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Showing posts from August, 2007

Un oldtimey-ing our old-timey house

The marathon house reno session has begun. Sarah and I have argued about whether or not this is a large-scale reno, and I guess she's right--we're not tearing down drywall or putting in new plumbing, so I guess it's not a massive undertaking. But what's made it harder than your usual paint and de-wallpapering is the fact that very little of the wallpaper (and there is a shitload of it) is dry-strippable. The front hall was gloriously dry-strippable, then came the second bedroom (which Sarah's dad called "the low-hanging fruit room" for its relative ease to finish,) then came the back hall and powder room which was close quarters and pretty damn hard, but the worst is the master bedroom. The paper in there was like vinyl, in no way porous and even pretty resistant to scoring. And when you're lucky enough to tear an inch of paper away from the wall, underneath is backing paper which must have been applied with Elmer's Glue. On top of all this,

Newfoundland Finale

Sunday was a miserable looking day, so we dedicated it to visiting. We started by driving out to Harbour Grace, home to my great aunt Rita and her son Ed. Ed used to live in Georgetown for a while back in the eighties, and I hadn't seen him since then. He's been fighting the big C for about a year now, and he doesn't talk about it very much. But whatever true state he might be in, he looks great--just grayer than he was fifteen years ago. While there, we spent a lot of time with his partner Hazel, who has an accent so think it's silly. It's like a put-on. She's a riot, though. My Dad may or may not have a small crush on her. And vice versa. Later on in the visit, Hazel's daughter and son-in-law stopped by. The two are in their mid-twenties, and chatting with them brought about probably the most revelatory statements of our trip. We got to talking about work. She currently stays at home with her son, and her husband is a mechanic. When asked ab

Algonquin 2007

Here’s an Algonquin trip review interlude. Like this last two reviews: in bullet points. Whereas last year was light on the portage and heavy on the paddling, this year was dead opposite. There was a 2K portage (the idea behind which nobody wants to claim responsibility for). On the way in, I hated it. Also hated: people, animals, insects, rocks, trees—I would basically have clear-cut the whole park if I had the chance. But then the second I took off my pack at the end, life was beautiful and I was ready to make sweet love to nature. I discovered a leak in one of my nalgene bottles at the end of the portage and this resulted in the first time that heavy drinking began before reaching the campsite. It was a container of Jagermeister that, thanks to the sun, was about 92 degrees Celsius. Props go to Dennis, Joe, and Brad for helping me take care of that hot, horrid beverage (although, to be honest, Brad rubbed the bulk of his share over his nipples). The site we ended up on was just b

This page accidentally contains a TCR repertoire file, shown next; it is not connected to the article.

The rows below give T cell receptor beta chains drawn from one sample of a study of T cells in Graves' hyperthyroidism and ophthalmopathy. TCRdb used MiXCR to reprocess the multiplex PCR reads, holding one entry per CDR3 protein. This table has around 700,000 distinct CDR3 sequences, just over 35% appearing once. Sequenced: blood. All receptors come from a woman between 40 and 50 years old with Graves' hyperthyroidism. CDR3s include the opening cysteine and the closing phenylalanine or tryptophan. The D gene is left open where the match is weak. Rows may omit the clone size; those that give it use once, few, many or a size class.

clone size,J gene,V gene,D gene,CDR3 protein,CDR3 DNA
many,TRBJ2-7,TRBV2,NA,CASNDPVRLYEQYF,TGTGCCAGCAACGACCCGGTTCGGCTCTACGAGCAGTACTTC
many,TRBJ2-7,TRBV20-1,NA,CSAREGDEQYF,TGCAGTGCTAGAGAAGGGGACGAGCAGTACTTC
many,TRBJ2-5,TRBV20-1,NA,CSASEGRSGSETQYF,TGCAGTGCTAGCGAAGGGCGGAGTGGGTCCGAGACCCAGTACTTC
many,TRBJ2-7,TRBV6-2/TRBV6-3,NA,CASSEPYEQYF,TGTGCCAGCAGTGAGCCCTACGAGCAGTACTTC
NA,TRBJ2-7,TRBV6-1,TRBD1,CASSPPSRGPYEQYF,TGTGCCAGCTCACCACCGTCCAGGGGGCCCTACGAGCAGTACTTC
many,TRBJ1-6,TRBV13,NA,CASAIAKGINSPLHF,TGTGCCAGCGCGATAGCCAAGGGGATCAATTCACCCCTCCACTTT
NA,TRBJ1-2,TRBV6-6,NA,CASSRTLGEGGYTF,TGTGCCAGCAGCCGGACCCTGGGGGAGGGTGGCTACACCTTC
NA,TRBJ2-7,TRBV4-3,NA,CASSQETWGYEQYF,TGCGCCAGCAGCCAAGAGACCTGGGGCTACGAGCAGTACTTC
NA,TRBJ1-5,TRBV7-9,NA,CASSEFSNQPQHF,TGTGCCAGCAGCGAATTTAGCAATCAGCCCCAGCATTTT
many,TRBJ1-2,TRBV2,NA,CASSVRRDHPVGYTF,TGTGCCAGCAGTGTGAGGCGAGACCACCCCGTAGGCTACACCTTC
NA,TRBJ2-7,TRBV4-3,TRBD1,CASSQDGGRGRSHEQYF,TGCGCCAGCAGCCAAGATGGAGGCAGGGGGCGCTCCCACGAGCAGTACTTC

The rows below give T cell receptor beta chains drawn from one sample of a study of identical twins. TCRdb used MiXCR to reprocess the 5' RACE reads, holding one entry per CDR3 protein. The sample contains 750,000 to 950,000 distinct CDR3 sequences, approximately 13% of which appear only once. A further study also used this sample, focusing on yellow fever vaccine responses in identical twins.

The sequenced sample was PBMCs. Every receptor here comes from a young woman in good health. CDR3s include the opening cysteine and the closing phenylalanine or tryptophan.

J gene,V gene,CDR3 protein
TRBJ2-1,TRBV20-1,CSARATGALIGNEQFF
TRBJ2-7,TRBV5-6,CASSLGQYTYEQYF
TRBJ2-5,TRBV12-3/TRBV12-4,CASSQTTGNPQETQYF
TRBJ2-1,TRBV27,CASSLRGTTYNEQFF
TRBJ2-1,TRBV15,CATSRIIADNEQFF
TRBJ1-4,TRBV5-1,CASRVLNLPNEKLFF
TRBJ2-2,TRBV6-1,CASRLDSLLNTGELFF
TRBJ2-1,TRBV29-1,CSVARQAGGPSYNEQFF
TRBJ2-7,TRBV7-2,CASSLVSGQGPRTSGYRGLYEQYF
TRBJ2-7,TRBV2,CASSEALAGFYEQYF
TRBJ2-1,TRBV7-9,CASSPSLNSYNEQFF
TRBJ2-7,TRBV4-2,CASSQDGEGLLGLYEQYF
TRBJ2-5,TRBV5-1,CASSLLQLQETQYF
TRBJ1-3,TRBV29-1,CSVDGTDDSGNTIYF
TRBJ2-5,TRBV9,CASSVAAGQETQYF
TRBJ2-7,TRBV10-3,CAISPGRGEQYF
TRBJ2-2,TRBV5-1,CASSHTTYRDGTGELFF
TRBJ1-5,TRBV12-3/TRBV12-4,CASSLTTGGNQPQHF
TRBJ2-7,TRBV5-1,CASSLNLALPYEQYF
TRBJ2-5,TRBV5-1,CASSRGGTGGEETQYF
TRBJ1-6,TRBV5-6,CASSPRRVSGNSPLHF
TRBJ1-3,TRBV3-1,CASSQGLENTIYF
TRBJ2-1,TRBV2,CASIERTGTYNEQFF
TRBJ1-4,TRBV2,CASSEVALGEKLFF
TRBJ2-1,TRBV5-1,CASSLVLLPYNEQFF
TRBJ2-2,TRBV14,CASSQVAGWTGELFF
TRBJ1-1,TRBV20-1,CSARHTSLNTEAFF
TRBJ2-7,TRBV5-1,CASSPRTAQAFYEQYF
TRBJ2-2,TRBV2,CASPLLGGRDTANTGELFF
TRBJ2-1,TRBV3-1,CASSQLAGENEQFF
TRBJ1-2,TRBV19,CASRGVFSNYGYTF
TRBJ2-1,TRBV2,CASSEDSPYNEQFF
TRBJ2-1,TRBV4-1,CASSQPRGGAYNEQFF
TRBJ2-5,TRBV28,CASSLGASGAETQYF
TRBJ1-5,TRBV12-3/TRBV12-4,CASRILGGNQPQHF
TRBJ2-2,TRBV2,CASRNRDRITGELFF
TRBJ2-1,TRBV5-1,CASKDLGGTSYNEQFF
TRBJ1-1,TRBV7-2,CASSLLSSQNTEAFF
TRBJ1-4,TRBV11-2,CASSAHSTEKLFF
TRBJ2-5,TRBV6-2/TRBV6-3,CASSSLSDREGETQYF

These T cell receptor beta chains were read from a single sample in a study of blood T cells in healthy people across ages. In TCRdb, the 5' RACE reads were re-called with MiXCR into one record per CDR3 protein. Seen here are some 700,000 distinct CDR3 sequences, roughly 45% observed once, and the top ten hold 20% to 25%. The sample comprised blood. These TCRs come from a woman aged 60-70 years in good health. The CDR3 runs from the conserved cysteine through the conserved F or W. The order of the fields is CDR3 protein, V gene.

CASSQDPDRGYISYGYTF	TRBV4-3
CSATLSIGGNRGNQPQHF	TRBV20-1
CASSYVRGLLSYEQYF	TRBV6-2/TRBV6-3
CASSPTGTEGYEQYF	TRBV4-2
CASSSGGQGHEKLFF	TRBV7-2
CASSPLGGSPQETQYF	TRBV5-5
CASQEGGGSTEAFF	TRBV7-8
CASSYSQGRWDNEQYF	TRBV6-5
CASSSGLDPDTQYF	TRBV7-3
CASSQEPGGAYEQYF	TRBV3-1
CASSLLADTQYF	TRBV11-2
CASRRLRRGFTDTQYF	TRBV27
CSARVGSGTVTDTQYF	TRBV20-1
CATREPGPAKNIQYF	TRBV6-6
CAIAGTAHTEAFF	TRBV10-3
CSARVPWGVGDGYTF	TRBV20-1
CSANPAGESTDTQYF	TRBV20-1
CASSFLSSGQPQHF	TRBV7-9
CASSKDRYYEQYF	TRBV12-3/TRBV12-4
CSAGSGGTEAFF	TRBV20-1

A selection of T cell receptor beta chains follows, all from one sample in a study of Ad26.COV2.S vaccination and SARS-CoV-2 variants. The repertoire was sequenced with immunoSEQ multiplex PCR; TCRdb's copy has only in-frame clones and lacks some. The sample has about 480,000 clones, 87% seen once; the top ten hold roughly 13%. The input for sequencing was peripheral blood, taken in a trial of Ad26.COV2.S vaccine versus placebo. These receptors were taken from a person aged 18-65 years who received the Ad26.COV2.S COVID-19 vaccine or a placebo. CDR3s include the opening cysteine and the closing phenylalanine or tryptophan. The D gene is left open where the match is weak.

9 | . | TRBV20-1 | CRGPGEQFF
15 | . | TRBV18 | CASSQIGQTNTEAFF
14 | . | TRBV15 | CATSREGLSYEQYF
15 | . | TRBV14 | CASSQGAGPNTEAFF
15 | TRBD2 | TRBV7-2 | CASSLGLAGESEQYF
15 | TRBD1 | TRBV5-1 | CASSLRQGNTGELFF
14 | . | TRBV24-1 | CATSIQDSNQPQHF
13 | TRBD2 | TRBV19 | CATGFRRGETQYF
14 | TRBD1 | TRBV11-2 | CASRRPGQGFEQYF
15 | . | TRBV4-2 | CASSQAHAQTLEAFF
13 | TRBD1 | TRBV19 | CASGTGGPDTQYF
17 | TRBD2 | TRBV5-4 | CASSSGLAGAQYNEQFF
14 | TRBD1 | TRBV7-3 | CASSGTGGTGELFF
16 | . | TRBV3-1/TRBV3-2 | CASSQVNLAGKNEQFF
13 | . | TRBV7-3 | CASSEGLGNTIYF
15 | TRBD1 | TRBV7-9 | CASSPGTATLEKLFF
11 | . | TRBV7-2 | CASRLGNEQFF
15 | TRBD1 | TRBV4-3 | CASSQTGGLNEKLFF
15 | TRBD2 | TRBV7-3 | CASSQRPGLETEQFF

Isle of Poop (and the occasional bird)

I learned an interesting lesson this trip: that some of my shortcoming are not just my own—they’re cultural shortcomings, maybe even genetic. For example, take my sense of direction, which is for shit. I know that. Everyone who knows me knows that. But what I found surprising and reassuring was that this trait extends not just to my entire family, but to the entire province of Newfoundland. We Newfies and Newfie spawn learn how to get from point A to point B through shear repetition. (When we first moved to Ottawa, I only figured out how to get to Costco after the fourteenth time Sarah directed me there). Well, the province of Newfoundland has embraced this to the point they don’t really bother with road signs anymore. Outside of major highways, only about one in five roads have signage of any kind. Making this worse is that these roads change names every forty years or so, and then no one ever bothers to learn the new name. This makes Newfie directions ever so reliable . Thi